FAQ: When Google is not your friend

Google's recent legal spat with the U.S. Department of Justice highlights not only what information search engines record about us but also the shortcomings in a federal law that's supposed to protect online privacy.

It's only a matter of time before other attorneys realize that a person's entire search history is available for the asking, and the subpoenas begin to fly. This could happen in civil lawsuits or criminal prosecutions. That type of fishing expedition is not legally permitted for Web mail providers. But because search engines are not fully shielded by the 1986 Electronic Communications Privacy Act--concocted back in the era of CompuServe and bulletin board systems--their users don't enjoy the same level of privacy.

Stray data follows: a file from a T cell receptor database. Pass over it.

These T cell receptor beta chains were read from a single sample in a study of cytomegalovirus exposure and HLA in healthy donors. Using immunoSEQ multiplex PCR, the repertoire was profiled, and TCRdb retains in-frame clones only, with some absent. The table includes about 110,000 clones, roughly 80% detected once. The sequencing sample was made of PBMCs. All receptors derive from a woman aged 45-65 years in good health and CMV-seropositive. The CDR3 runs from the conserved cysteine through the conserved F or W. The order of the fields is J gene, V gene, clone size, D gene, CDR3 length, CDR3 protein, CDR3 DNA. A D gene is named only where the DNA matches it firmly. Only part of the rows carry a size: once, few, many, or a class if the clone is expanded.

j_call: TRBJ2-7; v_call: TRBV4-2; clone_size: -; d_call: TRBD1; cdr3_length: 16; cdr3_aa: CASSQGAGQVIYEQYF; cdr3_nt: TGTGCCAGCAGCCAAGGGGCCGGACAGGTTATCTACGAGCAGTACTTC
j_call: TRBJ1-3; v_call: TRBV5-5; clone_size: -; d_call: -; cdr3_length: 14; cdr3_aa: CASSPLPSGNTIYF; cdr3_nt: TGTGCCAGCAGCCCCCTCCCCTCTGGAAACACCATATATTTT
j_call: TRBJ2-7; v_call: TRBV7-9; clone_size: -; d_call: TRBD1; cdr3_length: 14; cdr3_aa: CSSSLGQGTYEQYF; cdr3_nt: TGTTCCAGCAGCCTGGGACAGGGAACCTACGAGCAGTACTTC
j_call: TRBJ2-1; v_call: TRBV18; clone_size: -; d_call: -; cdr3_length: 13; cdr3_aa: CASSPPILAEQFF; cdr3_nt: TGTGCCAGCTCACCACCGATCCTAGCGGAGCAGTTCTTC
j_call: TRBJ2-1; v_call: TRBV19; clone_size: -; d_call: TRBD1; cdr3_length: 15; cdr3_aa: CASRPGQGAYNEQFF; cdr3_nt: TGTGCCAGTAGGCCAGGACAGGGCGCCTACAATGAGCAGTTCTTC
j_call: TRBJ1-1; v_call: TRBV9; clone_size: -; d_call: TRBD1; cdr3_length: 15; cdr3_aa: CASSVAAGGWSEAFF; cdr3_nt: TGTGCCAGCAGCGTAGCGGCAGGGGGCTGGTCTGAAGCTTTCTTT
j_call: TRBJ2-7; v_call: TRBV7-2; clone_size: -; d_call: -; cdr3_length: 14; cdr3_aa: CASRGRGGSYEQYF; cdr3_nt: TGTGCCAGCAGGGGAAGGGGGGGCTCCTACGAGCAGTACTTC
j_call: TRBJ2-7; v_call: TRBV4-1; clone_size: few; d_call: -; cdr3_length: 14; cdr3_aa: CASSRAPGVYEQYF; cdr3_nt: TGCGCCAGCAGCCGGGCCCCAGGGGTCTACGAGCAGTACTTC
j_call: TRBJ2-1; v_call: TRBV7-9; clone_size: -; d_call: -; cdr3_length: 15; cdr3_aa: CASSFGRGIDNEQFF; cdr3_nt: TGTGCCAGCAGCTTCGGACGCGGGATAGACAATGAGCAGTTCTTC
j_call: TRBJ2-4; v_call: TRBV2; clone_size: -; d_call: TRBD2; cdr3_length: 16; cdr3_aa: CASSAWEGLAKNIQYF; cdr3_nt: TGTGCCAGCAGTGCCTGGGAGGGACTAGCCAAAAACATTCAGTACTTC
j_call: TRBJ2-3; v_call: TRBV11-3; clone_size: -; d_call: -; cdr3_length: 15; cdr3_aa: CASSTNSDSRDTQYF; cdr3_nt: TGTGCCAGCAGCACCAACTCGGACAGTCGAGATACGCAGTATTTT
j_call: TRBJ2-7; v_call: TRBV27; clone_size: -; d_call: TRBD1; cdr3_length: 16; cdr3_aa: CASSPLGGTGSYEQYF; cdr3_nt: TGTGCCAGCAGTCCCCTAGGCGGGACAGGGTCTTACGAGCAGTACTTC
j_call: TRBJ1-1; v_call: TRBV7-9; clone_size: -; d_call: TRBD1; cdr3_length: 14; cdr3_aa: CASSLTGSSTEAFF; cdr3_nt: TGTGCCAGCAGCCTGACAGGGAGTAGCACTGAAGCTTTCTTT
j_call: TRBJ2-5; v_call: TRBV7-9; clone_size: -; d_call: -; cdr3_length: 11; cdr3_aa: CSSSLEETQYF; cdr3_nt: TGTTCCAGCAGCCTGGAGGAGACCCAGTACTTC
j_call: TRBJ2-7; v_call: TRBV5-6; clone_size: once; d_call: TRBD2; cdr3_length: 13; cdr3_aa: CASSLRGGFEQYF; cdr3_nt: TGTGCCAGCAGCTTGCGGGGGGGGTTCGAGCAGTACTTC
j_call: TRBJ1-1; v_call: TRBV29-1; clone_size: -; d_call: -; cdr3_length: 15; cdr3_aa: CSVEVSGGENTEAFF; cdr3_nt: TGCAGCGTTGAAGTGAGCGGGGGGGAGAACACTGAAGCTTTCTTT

Q: Does Google collect and record people's search terms whether they're logged in or not?

Yes, Google confirmed this week that it keeps and collates these results, which means the company can be forced to divulge them under court order. Whether Google does anything else with them is another issue.

News source: C|Net News.com

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